Poem by John Donne
I can love both fair and brown;
Her whom abundance melts, and her whom want betrays;
Her who loves loneness best, and her who masks and plays;
Her whom the country form'd, and whom the town;
Her who believes, and her who tries;
Her who still weeps with spongy eyes,
And her who is dry cork, and never cries.
I can love her, and her, and you, and you;
I can love any, so she be not true.
Will no other vice content you?
Will it not serve your turn to do as did your mothers?
Or have you all old vices spent and now would find out others?
Or doth a fear that men are true torment you?
O we are not, be not you so;
Let me--and do you--twenty know;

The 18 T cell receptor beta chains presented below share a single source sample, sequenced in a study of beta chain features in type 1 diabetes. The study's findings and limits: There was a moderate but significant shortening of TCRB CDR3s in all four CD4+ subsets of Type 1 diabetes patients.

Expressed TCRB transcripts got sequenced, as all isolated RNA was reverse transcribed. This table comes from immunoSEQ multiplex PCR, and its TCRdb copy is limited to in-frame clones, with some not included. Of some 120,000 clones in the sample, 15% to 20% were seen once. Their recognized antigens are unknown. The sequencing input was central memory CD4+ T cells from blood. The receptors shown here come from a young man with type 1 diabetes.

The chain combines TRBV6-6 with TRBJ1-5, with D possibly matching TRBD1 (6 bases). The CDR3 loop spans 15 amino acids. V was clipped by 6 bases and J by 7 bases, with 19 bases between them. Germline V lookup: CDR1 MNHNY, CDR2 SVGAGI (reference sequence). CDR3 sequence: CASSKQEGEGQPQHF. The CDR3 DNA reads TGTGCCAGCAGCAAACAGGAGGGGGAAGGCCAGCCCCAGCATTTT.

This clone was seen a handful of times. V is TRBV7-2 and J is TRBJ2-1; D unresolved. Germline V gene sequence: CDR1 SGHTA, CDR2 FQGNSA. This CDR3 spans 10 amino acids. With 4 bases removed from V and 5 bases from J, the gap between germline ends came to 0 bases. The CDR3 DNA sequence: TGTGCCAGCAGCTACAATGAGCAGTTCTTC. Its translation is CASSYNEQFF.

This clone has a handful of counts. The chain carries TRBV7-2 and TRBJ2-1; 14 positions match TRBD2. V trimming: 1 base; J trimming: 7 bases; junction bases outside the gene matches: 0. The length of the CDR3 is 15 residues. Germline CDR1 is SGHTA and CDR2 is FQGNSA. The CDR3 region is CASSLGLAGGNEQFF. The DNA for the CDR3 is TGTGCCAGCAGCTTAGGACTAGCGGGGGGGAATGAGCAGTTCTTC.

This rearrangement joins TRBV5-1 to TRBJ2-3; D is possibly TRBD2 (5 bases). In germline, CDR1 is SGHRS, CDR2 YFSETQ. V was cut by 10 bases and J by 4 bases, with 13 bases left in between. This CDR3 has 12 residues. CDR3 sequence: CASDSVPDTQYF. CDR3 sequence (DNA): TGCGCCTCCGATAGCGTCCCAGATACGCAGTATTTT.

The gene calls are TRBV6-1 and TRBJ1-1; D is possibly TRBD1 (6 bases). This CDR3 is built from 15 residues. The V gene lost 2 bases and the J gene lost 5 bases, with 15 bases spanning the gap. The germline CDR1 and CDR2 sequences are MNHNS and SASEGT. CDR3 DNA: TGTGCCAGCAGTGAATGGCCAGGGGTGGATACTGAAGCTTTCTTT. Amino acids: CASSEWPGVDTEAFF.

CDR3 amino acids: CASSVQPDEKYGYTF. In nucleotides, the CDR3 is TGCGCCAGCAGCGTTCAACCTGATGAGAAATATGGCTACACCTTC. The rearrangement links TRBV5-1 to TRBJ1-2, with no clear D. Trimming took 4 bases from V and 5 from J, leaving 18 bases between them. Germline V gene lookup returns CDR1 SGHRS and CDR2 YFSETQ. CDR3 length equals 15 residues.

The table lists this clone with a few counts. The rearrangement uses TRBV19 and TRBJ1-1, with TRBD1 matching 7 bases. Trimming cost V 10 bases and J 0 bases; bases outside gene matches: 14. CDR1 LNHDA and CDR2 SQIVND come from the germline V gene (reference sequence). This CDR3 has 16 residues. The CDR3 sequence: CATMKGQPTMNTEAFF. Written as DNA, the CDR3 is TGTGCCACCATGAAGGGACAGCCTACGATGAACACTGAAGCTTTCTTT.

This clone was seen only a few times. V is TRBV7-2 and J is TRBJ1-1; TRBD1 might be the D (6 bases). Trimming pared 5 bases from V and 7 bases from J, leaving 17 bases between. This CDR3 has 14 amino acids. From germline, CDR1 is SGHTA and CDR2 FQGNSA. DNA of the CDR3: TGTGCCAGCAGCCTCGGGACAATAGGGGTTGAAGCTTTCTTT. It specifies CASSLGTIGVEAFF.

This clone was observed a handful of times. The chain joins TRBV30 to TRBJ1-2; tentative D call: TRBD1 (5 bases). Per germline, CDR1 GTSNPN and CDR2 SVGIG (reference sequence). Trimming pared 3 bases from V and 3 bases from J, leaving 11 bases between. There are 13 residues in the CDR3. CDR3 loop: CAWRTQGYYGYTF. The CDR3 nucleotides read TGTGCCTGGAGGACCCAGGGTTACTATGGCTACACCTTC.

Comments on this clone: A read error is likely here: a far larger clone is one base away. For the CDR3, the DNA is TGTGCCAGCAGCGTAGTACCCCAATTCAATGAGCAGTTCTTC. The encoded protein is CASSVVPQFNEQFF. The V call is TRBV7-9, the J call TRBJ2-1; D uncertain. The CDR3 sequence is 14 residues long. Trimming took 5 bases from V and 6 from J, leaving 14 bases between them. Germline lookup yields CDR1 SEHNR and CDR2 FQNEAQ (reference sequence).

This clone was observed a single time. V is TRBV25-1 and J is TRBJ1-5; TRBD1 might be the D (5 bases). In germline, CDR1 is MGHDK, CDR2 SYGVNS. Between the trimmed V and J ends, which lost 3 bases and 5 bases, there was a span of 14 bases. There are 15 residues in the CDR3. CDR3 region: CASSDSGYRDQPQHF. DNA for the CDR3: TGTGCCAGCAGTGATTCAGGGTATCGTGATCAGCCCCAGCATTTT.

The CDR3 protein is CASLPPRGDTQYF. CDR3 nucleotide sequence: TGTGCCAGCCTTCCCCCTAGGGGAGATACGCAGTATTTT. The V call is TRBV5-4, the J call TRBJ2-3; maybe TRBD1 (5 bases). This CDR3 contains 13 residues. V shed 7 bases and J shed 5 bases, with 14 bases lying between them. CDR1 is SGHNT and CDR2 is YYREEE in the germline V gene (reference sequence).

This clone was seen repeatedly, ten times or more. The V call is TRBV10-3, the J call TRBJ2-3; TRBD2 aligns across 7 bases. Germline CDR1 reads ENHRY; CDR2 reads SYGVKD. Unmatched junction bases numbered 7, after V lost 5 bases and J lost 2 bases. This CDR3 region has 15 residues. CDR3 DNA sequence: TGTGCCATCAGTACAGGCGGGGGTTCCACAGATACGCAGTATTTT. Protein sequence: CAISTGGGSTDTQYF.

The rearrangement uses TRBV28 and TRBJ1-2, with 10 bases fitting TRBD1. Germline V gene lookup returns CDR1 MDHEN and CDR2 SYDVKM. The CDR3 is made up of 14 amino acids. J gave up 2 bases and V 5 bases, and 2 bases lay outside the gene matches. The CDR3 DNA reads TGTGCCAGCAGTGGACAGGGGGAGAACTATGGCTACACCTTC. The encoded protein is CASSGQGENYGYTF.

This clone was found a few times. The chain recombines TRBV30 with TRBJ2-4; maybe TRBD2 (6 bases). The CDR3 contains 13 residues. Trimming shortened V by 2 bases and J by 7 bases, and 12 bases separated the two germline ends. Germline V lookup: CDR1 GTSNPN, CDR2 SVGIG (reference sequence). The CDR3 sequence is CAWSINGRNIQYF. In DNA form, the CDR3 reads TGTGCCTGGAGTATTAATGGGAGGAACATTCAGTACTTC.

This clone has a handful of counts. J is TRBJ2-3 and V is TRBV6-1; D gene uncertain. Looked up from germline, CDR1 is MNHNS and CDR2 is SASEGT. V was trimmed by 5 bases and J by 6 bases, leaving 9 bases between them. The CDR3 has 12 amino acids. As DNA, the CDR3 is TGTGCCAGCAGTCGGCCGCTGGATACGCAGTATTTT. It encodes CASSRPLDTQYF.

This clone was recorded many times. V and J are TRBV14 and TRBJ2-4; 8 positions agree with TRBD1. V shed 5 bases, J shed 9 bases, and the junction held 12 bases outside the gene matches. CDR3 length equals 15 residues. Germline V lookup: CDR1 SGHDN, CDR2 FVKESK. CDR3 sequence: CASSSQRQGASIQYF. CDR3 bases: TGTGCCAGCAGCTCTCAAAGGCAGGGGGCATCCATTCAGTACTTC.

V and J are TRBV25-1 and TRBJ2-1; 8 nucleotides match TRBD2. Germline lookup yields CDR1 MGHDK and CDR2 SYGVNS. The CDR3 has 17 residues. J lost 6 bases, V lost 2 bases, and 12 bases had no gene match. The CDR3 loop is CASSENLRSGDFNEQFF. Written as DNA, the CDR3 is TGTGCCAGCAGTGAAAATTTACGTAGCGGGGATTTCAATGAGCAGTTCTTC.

Rob me, but bind me not, and let me go.
Must I, who came to travel thorough you,
Grow your fix'd subject, because you are true?
Venus heard me sigh this song;
And by love's sweetest part, variety, she swore,
She heard not this till now, and that it should be so no more.
She went, examin'd, and return'd ere long,
And said, 'Alas! some two or three
Poor heretics in love there be,
Which think to stablish dangerous constancy.
But I told them, 'Since you will be true,
You shall be true to them who'are false to you'.'
Comments about The Indifferent by John Donne
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